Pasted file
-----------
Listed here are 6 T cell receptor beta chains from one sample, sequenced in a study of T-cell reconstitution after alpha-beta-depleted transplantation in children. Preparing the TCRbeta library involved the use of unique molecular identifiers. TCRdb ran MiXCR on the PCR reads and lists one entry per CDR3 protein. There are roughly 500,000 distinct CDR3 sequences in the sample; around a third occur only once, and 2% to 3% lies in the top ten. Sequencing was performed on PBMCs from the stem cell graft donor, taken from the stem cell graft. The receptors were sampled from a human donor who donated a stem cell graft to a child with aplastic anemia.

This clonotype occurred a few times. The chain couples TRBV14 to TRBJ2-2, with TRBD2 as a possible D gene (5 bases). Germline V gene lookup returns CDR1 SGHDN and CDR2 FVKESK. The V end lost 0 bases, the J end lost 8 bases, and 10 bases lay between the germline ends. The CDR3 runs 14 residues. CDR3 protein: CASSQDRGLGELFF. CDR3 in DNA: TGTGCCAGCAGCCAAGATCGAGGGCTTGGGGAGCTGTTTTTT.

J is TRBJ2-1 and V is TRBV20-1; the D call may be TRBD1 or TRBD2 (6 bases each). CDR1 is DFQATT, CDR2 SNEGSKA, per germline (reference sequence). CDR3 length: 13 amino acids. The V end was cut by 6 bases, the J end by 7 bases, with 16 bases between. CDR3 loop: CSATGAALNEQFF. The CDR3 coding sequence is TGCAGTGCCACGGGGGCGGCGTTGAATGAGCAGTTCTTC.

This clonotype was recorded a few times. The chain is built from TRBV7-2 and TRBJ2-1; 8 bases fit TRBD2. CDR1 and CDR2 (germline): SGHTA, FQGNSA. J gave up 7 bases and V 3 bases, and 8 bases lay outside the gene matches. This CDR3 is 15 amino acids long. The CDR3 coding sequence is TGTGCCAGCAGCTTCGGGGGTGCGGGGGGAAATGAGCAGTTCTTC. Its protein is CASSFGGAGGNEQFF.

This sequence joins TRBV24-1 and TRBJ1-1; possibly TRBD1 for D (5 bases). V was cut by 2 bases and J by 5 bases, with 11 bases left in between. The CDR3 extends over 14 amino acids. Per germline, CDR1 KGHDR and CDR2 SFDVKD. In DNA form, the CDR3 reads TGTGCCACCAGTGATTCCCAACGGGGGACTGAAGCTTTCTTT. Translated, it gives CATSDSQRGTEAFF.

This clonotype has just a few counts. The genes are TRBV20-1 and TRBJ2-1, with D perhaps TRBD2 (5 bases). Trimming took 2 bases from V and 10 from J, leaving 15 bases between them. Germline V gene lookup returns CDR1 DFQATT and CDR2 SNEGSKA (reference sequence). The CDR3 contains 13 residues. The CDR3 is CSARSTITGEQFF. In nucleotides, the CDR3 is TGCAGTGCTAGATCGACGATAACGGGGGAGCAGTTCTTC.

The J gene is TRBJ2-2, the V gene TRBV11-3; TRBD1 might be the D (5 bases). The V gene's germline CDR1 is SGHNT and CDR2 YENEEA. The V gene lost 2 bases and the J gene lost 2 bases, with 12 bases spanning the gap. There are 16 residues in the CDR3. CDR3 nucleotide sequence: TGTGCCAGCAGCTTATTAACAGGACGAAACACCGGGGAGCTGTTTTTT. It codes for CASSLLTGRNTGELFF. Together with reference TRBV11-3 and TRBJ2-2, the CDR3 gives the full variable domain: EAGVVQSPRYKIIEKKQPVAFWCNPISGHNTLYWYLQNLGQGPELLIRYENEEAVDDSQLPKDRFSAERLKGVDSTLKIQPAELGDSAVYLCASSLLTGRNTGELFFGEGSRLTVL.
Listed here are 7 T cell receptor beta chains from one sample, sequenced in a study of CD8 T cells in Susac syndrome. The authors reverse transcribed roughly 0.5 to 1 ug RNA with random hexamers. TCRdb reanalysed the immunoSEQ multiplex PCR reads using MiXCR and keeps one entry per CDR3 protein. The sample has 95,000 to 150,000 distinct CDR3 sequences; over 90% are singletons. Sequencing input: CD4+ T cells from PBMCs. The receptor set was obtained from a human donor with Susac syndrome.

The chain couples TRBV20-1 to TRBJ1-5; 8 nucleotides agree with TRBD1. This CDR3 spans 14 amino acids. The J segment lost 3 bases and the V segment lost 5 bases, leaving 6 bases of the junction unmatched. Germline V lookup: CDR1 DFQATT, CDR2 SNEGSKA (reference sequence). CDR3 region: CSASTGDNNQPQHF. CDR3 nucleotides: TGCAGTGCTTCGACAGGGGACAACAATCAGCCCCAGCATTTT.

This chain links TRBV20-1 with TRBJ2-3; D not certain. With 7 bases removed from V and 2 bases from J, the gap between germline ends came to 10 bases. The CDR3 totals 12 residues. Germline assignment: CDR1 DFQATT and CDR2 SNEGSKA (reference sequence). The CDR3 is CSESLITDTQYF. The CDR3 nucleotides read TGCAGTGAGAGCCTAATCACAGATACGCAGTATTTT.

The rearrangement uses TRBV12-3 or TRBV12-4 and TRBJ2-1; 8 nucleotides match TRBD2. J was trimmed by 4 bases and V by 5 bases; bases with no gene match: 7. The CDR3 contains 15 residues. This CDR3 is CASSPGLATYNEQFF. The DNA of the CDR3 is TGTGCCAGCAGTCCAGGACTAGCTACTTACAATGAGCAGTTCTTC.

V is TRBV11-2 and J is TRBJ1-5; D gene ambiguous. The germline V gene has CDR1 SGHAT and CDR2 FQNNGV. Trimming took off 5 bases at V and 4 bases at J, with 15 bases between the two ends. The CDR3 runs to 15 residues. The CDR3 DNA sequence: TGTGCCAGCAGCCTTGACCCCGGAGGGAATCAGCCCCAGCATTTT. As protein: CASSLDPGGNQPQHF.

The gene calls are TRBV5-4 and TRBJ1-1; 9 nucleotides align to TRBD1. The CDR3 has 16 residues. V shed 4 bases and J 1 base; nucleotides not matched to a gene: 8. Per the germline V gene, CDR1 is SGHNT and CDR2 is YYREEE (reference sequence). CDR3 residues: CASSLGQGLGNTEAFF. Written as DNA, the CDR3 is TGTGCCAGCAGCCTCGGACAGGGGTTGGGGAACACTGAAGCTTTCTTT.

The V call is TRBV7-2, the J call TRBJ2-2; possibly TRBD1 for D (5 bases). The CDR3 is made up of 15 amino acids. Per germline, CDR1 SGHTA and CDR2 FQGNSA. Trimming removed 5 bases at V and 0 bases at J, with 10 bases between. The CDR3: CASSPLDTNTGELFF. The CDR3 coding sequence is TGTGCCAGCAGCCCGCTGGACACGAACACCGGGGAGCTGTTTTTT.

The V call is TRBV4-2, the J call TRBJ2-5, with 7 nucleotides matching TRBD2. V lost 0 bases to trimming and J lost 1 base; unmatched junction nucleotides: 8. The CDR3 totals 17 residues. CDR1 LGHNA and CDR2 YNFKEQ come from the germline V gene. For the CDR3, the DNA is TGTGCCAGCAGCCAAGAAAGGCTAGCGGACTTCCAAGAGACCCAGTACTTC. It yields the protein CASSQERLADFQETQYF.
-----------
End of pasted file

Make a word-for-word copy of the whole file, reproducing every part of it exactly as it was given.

Listed here are 6 T cell receptor beta chains from one sample, sequenced in a study of T-cell reconstitution after alpha-beta-depleted transplantation in children. Preparing the TCRbeta library involved the use of unique molecular identifiers. TCRdb ran MiXCR on the PCR reads and lists one entry per CDR3 protein. There are roughly 500,000 distinct CDR3 sequences in the sample; around a third occur only once, and 2% to 3% lies in the top ten. Sequencing was performed on PBMCs from the stem cell graft donor, taken from the stem cell graft. The receptors were sampled from a human donor who donated a stem cell graft to a child with aplastic anemia.

This clonotype occurred a few times. The chain couples TRBV14 to TRBJ2-2, with TRBD2 as a possible D gene (5 bases). Germline V gene lookup returns CDR1 SGHDN and CDR2 FVKESK. The V end lost 0 bases, the J end lost 8 bases, and 10 bases lay between the germline ends. The CDR3 runs 14 residues. CDR3 protein: CASSQDRGLGELFF. CDR3 in DNA: TGTGCCAGCAGCCAAGATCGAGGGCTTGGGGAGCTGTTTTTT.

J is TRBJ2-1 and V is TRBV20-1; the D call may be TRBD1 or TRBD2 (6 bases each). CDR1 is DFQATT, CDR2 SNEGSKA, per germline (reference sequence). CDR3 length: 13 amino acids. The V end was cut by 6 bases, the J end by 7 bases, with 16 bases between. CDR3 loop: CSATGAALNEQFF. The CDR3 coding sequence is TGCAGTGCCACGGGGGCGGCGTTGAATGAGCAGTTCTTC.

This clonotype was recorded a few times. The chain is built from TRBV7-2 and TRBJ2-1; 8 bases fit TRBD2. CDR1 and CDR2 (germline): SGHTA, FQGNSA. J gave up 7 bases and V 3 bases, and 8 bases lay outside the gene matches. This CDR3 is 15 amino acids long. The CDR3 coding sequence is TGTGCCAGCAGCTTCGGGGGTGCGGGGGGAAATGAGCAGTTCTTC. Its protein is CASSFGGAGGNEQFF.

This sequence joins TRBV24-1 and TRBJ1-1; possibly TRBD1 for D (5 bases). V was cut by 2 bases and J by 5 bases, with 11 bases left in between. The CDR3 extends over 14 amino acids. Per germline, CDR1 KGHDR and CDR2 SFDVKD. In DNA form, the CDR3 reads TGTGCCACCAGTGATTCCCAACGGGGGACTGAAGCTTTCTTT. Translated, it gives CATSDSQRGTEAFF.

This clonotype has just a few counts. The genes are TRBV20-1 and TRBJ2-1, with D perhaps TRBD2 (5 bases). Trimming took 2 bases from V and 10 from J, leaving 15 bases between them. Germline V gene lookup returns CDR1 DFQATT and CDR2 SNEGSKA (reference sequence). The CDR3 contains 13 residues. The CDR3 is CSARSTITGEQFF. In nucleotides, the CDR3 is TGCAGTGCTAGATCGACGATAACGGGGGAGCAGTTCTTC.

The J gene is TRBJ2-2, the V gene TRBV11-3; TRBD1 might be the D (5 bases). The V gene's germline CDR1 is SGHNT and CDR2 YENEEA. The V gene lost 2 bases and the J gene lost 2 bases, with 12 bases spanning the gap. There are 16 residues in the CDR3. CDR3 nucleotide sequence: TGTGCCAGCAGCTTATTAACAGGACGAAACACCGGGGAGCTGTTTTTT. It codes for CASSLLTGRNTGELFF. Together with reference TRBV11-3 and TRBJ2-2, the CDR3 gives the full variable domain: EAGVVQSPRYKIIEKKQPVAFWCNPISGHNTLYWYLQNLGQGPELLIRYENEEAVDDSQLPKDRFSAERLKGVDSTLKIQPAELGDSAVYLCASSLLTGRNTGELFFGEGSRLTVL.
Listed here are 7 T cell receptor beta chains from one sample, sequenced in a study of CD8 T cells in Susac syndrome. The authors reverse transcribed roughly 0.5 to 1 ug RNA with random hexamers. TCRdb reanalysed the immunoSEQ multiplex PCR reads using MiXCR and keeps one entry per CDR3 protein. The sample has 95,000 to 150,000 distinct CDR3 sequences; over 90% are singletons. Sequencing input: CD4+ T cells from PBMCs. The receptor set was obtained from a human donor with Susac syndrome.

The chain couples TRBV20-1 to TRBJ1-5; 8 nucleotides agree with TRBD1. This CDR3 spans 14 amino acids. The J segment lost 3 bases and the V segment lost 5 bases, leaving 6 bases of the junction unmatched. Germline V lookup: CDR1 DFQATT, CDR2 SNEGSKA (reference sequence). CDR3 region: CSASTGDNNQPQHF. CDR3 nucleotides: TGCAGTGCTTCGACAGGGGACAACAATCAGCCCCAGCATTTT.

This chain links TRBV20-1 with TRBJ2-3; D not certain. With 7 bases removed from V and 2 bases from J, the gap between germline ends came to 10 bases. The CDR3 totals 12 residues. Germline assignment: CDR1 DFQATT and CDR2 SNEGSKA (reference sequence). The CDR3 is CSESLITDTQYF. The CDR3 nucleotides read TGCAGTGAGAGCCTAATCACAGATACGCAGTATTTT.

The rearrangement uses TRBV12-3 or TRBV12-4 and TRBJ2-1; 8 nucleotides match TRBD2. J was trimmed by 4 bases and V by 5 bases; bases with no gene match: 7. The CDR3 contains 15 residues. This CDR3 is CASSPGLATYNEQFF. The DNA of the CDR3 is TGTGCCAGCAGTCCAGGACTAGCTACTTACAATGAGCAGTTCTTC.

V is TRBV11-2 and J is TRBJ1-5; D gene ambiguous. The germline V gene has CDR1 SGHAT and CDR2 FQNNGV. Trimming took off 5 bases at V and 4 bases at J, with 15 bases between the two ends. The CDR3 runs to 15 residues. The CDR3 DNA sequence: TGTGCCAGCAGCCTTGACCCCGGAGGGAATCAGCCCCAGCATTTT. As protein: CASSLDPGGNQPQHF.

The gene calls are TRBV5-4 and TRBJ1-1; 9 nucleotides align to TRBD1. The CDR3 has 16 residues. V shed 4 bases and J 1 base; nucleotides not matched to a gene: 8. Per the germline V gene, CDR1 is SGHNT and CDR2 is YYREEE (reference sequence). CDR3 residues: CASSLGQGLGNTEAFF. Written as DNA, the CDR3 is TGTGCCAGCAGCCTCGGACAGGGGTTGGGGAACACTGAAGCTTTCTTT.

The V call is TRBV7-2, the J call TRBJ2-2; possibly TRBD1 for D (5 bases). The CDR3 is made up of 15 amino acids. Per germline, CDR1 SGHTA and CDR2 FQGNSA. Trimming removed 5 bases at V and 0 bases at J, with 10 bases between. The CDR3: CASSPLDTNTGELFF. The CDR3 coding sequence is TGTGCCAGCAGCCCGCTGGACACGAACACCGGGGAGCTGTTTTTT.

The V call is TRBV4-2, the J call TRBJ2-5, with 7 nucleotides matching TRBD2. V lost 0 bases to trimming and J lost 1 base; unmatched junction nucleotides: 8. The CDR3 totals 17 residues. CDR1 LGHNA and CDR2 YNFKEQ come from the germline V gene. For the CDR3, the DNA is TGTGCCAGCAGCCAAGAAAGGCTAGCGGACTTCCAAGAGACCCAGTACTTC. It yields the protein CASSQERLADFQETQYF.